The Legacy Of Abraham Lincoln

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Abraham Lincoln was born in the year 1809 on February 12th in the town of Hardin County, Kentucky to Thomas and Nancy Lincoln. Growing up Lincoln had no proper education, consequently he read books and educated himself. During Lincoln’s young adult years, he worked a various number of jobs as a shopkeeper, surveyor, and a postmaster. In 1832, Lincoln became a captain of the Hawk War against the Native Americans. Shortly after the war was over, he began his political career and was elected to the Illinois state legislature in 1834. It was also around this time that Lincoln decided to practice law and was admitted to the state bar in 1837. During his law practicing years, he met his future wife Mary Todd ( Editors).
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In his work, he states that slavery is an offense to the Almighty and as punishment, God “scourged war” on both the north and south. Despite the north and south’s differences, Lincoln reminded the American people that they both “read the same bible” and “prayed to the same God.”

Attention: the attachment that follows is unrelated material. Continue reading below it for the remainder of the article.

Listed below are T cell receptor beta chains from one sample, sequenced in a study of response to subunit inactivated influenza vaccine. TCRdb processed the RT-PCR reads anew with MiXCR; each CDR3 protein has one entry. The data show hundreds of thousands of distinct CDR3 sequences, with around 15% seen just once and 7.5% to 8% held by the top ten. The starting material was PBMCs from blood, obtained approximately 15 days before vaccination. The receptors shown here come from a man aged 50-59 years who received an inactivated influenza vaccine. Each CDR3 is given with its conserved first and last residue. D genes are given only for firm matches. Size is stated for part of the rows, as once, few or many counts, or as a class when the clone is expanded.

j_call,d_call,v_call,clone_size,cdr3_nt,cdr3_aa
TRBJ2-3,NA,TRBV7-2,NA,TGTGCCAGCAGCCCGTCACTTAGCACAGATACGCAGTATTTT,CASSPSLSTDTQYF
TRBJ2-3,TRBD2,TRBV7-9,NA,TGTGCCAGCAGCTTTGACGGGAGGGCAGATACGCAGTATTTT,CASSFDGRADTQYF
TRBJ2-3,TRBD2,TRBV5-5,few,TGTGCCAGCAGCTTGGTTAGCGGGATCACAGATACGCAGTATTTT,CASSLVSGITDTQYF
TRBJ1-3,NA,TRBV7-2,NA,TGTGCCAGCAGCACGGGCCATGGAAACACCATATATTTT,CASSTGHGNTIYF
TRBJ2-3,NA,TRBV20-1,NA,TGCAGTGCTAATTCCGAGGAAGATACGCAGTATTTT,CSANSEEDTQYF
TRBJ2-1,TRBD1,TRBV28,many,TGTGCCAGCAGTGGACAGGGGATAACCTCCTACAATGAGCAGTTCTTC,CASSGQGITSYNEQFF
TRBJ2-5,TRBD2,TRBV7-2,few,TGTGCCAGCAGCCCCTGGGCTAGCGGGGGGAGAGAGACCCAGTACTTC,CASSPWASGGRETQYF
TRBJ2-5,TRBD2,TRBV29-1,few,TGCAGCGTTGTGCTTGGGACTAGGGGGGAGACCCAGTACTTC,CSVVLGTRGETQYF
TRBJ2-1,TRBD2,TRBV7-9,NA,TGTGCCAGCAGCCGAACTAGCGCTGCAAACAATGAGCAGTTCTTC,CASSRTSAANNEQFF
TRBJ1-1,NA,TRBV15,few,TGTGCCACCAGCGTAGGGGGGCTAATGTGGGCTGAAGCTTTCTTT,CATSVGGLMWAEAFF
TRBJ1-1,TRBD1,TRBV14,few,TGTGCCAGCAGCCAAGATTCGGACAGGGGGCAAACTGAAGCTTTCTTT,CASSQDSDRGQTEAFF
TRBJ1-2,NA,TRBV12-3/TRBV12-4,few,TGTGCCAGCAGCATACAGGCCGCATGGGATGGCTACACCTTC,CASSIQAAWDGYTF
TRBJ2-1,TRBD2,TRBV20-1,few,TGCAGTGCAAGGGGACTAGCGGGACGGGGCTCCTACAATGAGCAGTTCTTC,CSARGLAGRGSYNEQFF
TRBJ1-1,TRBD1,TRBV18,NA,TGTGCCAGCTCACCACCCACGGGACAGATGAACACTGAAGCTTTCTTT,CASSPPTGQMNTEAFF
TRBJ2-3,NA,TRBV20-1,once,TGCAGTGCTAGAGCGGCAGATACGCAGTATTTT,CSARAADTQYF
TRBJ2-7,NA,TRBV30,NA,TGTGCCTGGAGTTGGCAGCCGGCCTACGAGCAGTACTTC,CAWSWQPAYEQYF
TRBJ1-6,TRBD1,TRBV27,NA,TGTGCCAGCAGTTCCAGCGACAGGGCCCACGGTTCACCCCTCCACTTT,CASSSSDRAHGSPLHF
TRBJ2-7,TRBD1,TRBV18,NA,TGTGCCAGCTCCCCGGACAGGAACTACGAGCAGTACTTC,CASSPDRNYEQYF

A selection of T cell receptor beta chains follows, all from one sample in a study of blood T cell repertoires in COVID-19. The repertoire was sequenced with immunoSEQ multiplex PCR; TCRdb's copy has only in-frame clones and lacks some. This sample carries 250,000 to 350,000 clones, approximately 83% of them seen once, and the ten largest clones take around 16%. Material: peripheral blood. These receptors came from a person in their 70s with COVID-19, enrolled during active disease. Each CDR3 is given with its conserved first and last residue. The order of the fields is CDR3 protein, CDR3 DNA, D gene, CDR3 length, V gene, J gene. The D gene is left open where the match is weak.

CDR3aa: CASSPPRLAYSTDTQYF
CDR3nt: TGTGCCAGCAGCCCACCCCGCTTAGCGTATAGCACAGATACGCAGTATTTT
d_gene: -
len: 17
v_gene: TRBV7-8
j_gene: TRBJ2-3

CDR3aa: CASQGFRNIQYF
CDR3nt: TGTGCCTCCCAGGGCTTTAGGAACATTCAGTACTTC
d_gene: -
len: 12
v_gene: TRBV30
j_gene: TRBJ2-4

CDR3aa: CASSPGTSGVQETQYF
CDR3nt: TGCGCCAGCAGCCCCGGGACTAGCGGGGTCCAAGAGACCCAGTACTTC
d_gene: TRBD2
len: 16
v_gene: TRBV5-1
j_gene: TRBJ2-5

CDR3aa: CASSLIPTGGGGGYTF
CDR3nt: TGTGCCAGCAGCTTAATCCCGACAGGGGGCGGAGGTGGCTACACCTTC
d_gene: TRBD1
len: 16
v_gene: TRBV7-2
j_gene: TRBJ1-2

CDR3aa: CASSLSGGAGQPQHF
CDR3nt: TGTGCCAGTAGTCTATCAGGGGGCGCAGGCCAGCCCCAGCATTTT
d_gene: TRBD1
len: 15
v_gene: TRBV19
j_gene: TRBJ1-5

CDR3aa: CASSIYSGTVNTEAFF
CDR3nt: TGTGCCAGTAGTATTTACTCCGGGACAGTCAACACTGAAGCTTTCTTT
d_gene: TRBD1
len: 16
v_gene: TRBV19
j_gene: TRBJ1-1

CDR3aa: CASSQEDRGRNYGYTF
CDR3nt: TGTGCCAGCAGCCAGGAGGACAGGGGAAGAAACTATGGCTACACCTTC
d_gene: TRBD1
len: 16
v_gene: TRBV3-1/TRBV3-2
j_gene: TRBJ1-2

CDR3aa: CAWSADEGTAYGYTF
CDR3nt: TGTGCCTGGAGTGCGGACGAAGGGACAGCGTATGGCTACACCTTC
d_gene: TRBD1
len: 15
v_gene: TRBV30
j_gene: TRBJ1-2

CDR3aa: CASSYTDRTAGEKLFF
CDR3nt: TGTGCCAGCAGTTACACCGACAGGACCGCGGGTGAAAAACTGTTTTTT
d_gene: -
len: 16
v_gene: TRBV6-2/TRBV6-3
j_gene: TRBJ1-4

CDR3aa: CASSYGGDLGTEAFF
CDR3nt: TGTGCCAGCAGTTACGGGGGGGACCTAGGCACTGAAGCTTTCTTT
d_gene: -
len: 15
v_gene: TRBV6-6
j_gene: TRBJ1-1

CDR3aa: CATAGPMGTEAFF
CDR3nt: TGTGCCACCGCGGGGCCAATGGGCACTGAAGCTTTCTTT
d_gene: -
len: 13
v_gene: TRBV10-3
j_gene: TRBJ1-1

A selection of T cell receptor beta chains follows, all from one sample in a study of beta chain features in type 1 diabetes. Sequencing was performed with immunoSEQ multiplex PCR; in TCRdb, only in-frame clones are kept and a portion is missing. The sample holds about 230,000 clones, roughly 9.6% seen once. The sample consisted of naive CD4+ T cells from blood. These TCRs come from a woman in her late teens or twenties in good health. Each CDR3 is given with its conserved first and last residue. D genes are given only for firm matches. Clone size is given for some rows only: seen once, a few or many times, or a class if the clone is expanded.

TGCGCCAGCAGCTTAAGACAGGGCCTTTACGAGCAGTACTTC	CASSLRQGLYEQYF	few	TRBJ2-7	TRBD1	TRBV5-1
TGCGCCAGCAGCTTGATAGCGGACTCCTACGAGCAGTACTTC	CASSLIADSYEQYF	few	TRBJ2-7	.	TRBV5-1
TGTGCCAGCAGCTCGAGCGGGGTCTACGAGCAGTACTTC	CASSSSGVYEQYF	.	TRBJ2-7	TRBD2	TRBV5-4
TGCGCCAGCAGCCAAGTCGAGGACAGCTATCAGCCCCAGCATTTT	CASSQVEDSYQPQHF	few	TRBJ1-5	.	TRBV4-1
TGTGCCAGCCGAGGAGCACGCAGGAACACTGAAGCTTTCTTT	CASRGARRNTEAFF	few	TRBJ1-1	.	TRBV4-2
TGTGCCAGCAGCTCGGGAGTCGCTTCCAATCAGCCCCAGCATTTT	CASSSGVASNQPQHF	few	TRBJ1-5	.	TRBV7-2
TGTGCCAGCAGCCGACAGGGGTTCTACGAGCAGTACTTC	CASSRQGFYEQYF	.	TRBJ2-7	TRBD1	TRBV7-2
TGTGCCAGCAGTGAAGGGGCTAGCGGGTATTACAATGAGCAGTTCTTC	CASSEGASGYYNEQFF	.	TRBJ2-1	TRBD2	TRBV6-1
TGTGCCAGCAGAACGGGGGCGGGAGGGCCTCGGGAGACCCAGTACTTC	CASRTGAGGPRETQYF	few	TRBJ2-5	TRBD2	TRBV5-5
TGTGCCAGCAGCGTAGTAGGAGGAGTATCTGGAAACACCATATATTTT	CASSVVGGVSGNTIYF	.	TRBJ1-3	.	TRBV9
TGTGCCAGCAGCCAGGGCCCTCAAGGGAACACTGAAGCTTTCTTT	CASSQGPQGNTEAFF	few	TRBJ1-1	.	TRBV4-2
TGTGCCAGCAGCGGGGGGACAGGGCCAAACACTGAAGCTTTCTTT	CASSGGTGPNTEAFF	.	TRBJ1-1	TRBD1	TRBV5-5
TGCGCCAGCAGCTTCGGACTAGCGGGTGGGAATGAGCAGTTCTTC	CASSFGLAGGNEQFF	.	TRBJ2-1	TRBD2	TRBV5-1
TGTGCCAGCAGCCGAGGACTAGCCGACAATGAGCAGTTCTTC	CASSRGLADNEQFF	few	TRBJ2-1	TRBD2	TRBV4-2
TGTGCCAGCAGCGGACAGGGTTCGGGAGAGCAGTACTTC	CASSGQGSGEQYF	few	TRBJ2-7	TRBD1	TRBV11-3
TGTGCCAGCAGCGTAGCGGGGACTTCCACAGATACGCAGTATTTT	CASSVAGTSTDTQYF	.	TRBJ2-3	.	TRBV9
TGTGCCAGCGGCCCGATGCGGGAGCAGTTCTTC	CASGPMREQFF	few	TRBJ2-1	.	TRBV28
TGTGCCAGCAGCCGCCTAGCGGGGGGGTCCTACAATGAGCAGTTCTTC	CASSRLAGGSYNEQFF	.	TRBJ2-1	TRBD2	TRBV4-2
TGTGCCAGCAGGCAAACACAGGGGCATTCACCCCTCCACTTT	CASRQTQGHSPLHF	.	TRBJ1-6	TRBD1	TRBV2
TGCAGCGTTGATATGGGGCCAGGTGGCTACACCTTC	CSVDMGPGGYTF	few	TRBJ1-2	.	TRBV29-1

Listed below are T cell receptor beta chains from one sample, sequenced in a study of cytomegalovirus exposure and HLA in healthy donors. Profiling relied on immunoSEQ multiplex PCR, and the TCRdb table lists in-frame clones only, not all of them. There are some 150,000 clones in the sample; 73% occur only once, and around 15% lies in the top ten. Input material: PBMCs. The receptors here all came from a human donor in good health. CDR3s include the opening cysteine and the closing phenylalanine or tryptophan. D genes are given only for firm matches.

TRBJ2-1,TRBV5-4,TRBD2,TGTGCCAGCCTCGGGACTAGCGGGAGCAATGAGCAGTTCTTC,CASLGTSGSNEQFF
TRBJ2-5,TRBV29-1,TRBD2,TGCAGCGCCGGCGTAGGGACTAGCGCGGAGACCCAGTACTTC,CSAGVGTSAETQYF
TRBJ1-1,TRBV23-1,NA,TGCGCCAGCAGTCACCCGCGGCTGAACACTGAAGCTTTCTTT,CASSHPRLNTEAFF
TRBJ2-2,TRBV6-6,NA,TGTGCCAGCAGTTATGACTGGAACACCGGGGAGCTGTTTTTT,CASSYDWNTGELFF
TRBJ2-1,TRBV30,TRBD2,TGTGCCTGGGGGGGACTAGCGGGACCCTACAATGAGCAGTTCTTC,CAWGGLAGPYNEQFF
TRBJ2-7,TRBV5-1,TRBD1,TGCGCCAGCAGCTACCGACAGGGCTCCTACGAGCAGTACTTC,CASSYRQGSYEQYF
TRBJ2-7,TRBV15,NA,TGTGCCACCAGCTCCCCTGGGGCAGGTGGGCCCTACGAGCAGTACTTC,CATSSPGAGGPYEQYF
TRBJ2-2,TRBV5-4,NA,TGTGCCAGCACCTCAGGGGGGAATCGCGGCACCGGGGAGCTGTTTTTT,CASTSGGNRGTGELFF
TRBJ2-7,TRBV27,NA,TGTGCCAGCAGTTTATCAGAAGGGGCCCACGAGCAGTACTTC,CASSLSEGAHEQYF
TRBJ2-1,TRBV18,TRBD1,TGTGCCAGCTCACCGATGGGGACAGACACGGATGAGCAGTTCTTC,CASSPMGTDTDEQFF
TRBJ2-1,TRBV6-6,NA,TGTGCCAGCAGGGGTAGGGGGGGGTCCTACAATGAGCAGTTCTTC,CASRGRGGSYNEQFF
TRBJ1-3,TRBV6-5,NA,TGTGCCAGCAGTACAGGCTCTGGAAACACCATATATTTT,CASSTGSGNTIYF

While Abraham Lincoln’s work impacted culture the most, there was one individual that was impacted by his address. His name is Frederick Douglass, an African-American who was an abolitionist and writer. Douglass attended Lincoln’s second inaugural address and later that evening, he attended the inaugural festivities. Douglass later wrote about his experience at the Inaugural Ball when President Lincoln recognized him and called upon him, saying, “Here comes my friend Douglass.” Lincoln was happy to see him and asked Douglas what he thought of his speech as Lincoln said to him, “There is no man in the country whose opinion I value more than yours. I want to know what you think of it?” Douglas replied, “Mr. Lincoln, that was a sacred effort” (Editors pg.639).
Abraham Lincoln on inauguration day of his second presidency, delivered his inaugural address to the nation as the result of his election win for the presidency in November of 1860. This event, in and of itself influenced the writing of his work as it is customary for elected presidents on inauguration day to address the nation. Prior to this election, Lincoln was

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